Harbin is a delight to the senses for those who love architecture, and the amazing thing to reflect upon as you gaze upon its quintessentially European-styled structures is that you are actually in China, in the northernmost major city of the ancient Middle Kingdom.
But ancient Harbin is not – the city actually started life in 1897 as a camp for the Russian engineers and workers who were building the Trans-Siberian Railway, bringing in people from across Russia, Poland and from within Manchuria itself. The Russian influence on the city continued due to the fact that after the 1917 Russian Revolution monarchist refugees escaped to Harbin, and this is still clearly visible in many subtle and interesting ways from the architecture to the food.
During World War II, the city was captured by the Japanese, and subsequently taken by the Chinese in 1946. Harbin has thus grown from a remote Russian outpost to the tenth largest city in China.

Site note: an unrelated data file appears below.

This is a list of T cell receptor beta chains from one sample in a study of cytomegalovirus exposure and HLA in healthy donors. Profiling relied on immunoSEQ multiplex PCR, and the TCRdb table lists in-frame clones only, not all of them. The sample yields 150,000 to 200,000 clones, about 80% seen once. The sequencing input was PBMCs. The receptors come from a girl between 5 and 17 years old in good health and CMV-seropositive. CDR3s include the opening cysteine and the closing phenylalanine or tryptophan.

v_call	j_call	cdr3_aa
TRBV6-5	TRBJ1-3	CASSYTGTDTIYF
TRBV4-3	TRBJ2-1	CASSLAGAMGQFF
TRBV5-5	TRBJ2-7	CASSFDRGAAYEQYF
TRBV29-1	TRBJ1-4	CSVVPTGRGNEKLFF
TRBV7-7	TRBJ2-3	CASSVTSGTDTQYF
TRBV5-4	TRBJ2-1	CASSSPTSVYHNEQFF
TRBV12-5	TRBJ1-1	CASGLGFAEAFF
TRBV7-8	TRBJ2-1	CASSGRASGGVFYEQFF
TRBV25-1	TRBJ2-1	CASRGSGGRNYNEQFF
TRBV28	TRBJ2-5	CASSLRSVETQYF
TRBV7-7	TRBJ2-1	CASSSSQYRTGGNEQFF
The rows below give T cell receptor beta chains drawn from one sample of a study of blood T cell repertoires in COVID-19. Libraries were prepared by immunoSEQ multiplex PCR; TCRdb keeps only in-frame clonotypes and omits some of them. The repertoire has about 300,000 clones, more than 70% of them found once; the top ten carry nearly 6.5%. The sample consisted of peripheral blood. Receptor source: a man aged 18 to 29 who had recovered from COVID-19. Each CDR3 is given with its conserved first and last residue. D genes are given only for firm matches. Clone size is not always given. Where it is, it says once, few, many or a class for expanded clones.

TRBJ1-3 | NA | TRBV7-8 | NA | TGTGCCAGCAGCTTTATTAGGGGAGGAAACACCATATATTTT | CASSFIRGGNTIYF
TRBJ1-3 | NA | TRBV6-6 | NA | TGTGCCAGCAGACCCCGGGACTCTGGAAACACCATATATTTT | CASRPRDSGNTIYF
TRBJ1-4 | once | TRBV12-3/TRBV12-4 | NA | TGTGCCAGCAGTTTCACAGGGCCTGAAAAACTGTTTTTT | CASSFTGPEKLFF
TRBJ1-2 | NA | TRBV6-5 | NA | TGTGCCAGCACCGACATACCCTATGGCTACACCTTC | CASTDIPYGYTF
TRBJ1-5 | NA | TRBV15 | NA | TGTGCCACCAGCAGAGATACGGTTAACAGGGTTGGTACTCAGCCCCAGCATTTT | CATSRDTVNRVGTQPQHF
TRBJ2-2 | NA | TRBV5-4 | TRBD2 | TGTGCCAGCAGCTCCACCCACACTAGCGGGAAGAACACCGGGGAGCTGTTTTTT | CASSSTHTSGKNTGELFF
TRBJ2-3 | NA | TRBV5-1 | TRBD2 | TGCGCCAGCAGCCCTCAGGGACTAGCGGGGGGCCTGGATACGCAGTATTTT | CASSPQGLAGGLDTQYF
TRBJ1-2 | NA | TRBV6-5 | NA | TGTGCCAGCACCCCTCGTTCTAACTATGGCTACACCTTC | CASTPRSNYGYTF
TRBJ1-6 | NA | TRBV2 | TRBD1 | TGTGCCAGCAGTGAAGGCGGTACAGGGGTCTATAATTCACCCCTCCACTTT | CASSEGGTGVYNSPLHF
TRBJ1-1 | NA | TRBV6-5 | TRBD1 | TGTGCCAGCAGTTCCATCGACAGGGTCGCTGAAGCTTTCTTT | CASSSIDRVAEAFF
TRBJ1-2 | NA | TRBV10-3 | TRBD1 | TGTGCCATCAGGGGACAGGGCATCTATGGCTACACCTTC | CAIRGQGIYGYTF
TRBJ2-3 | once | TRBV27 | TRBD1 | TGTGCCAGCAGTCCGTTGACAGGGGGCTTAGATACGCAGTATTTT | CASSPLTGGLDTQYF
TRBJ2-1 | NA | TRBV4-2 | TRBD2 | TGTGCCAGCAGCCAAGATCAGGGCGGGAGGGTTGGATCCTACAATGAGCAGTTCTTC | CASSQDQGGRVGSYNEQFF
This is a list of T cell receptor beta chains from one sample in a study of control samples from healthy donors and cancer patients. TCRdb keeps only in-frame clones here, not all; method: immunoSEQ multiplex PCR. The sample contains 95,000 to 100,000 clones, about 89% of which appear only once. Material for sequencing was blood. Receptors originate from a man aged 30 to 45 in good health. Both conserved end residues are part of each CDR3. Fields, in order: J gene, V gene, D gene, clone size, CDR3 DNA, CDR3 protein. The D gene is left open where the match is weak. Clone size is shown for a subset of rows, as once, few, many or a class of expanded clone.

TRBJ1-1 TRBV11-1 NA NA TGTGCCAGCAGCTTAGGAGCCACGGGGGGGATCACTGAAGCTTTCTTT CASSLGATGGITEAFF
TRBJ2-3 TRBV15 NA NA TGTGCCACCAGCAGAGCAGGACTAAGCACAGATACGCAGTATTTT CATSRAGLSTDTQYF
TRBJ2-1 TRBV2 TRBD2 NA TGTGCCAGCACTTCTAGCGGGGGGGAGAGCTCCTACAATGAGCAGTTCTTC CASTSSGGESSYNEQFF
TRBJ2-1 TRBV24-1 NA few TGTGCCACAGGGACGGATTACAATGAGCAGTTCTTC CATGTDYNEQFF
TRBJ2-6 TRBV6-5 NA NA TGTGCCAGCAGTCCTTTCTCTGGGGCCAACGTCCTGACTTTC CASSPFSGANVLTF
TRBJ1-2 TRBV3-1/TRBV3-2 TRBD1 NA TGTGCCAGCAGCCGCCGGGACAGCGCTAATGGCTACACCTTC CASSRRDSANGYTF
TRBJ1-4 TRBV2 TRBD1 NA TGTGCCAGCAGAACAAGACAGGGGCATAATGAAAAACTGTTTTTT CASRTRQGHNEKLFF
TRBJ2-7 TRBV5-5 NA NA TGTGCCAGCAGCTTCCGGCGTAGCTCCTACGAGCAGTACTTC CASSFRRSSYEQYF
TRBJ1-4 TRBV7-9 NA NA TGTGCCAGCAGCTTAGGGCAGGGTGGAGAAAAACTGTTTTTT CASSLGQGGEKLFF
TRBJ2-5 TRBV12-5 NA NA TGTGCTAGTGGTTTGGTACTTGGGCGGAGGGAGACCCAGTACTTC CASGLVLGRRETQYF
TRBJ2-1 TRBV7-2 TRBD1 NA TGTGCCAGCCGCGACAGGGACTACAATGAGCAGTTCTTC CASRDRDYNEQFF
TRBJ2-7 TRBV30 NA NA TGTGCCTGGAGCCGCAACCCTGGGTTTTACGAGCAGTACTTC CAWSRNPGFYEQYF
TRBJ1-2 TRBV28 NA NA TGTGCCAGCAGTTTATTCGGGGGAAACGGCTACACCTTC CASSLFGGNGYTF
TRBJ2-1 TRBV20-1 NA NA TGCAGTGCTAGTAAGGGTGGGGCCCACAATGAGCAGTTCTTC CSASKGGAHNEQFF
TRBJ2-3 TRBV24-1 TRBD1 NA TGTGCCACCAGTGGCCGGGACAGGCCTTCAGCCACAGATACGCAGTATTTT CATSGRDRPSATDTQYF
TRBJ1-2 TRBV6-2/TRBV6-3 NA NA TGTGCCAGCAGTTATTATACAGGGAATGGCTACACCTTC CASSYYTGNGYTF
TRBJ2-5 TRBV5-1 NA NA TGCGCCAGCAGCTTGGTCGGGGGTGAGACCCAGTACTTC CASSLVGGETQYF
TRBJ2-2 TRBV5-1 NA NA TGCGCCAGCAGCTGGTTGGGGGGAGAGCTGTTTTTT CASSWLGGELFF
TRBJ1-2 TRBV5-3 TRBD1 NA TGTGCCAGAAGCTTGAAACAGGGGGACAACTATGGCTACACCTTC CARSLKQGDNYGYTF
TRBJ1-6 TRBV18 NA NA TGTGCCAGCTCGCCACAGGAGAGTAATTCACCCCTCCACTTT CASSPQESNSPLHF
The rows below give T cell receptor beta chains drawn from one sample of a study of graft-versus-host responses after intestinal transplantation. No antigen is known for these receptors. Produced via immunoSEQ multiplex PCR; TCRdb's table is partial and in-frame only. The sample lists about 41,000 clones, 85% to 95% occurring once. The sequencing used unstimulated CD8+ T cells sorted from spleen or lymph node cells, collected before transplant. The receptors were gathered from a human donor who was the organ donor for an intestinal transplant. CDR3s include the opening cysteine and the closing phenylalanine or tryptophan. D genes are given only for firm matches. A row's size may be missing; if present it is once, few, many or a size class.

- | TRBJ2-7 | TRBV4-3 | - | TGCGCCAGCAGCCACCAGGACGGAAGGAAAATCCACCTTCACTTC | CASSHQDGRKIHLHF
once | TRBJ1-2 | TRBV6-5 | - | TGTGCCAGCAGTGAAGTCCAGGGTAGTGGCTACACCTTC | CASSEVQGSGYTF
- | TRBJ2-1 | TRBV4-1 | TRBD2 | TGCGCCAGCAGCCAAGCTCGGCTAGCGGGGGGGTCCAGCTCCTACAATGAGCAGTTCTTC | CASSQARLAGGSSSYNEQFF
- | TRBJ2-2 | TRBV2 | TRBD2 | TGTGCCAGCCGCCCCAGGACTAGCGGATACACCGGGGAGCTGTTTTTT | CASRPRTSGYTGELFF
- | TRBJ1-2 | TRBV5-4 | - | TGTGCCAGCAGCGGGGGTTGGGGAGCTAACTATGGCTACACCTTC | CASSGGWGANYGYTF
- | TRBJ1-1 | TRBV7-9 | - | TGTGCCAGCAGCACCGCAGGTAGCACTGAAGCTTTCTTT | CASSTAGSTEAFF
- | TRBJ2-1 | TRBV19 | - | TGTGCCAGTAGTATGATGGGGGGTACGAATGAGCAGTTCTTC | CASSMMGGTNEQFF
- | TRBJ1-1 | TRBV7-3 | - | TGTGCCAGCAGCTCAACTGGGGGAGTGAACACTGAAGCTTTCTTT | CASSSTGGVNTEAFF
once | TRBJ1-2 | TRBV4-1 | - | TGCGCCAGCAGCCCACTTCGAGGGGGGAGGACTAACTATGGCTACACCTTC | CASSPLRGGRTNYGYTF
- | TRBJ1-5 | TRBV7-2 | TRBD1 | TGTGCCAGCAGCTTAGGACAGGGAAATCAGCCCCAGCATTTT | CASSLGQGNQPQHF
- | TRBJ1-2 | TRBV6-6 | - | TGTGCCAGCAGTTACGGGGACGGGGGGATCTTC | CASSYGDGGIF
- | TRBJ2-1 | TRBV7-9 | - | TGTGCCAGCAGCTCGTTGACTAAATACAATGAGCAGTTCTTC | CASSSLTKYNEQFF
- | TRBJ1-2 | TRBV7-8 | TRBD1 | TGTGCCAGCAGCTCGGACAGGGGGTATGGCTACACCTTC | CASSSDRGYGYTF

Often called “Oriental St Petersburg” or “Oriental Paris”, Harbin lies on the southern bank of the Songhua River, and is widely regarded as one of China’s most beautiful cities. One of its most impressive streets is Zhong Yang Street, which has a fabulous array of varied European architectural styles, including Baroque and Byzantine façades, traditional Jewish architecture, small Russian cake shops and bakeries and fashionable French clothes stores. It also has the somewhat less European, but nevertheless nowadays vital hallmark of cosmopolitanism, Japanese restaurants. Nearby is the Russian Orthodox St. Sophia Cathedral, which has now been made into a museum.
Harbin has an Old Quarter near the Songhua River which is mostly made up of buildings that were constructed by the Russians at the turn of the 19th century. Most of these are built in Baroque or Byzantine style with intricate spires and cupolas, and painted in eye-catching shades of yellow, white, green, and red.
Harbin is also famous for its annual Ice and Snow Sculpture Festival, Russian influenced cuisine, and, unlike the rest of China, has plenty of bakeries producing a variety of different types of bread. Harbin is also known for its tasty European-style sausages.
Utterly unique, and utterly interesting, Harbin is a little bit of China that you can’t miss.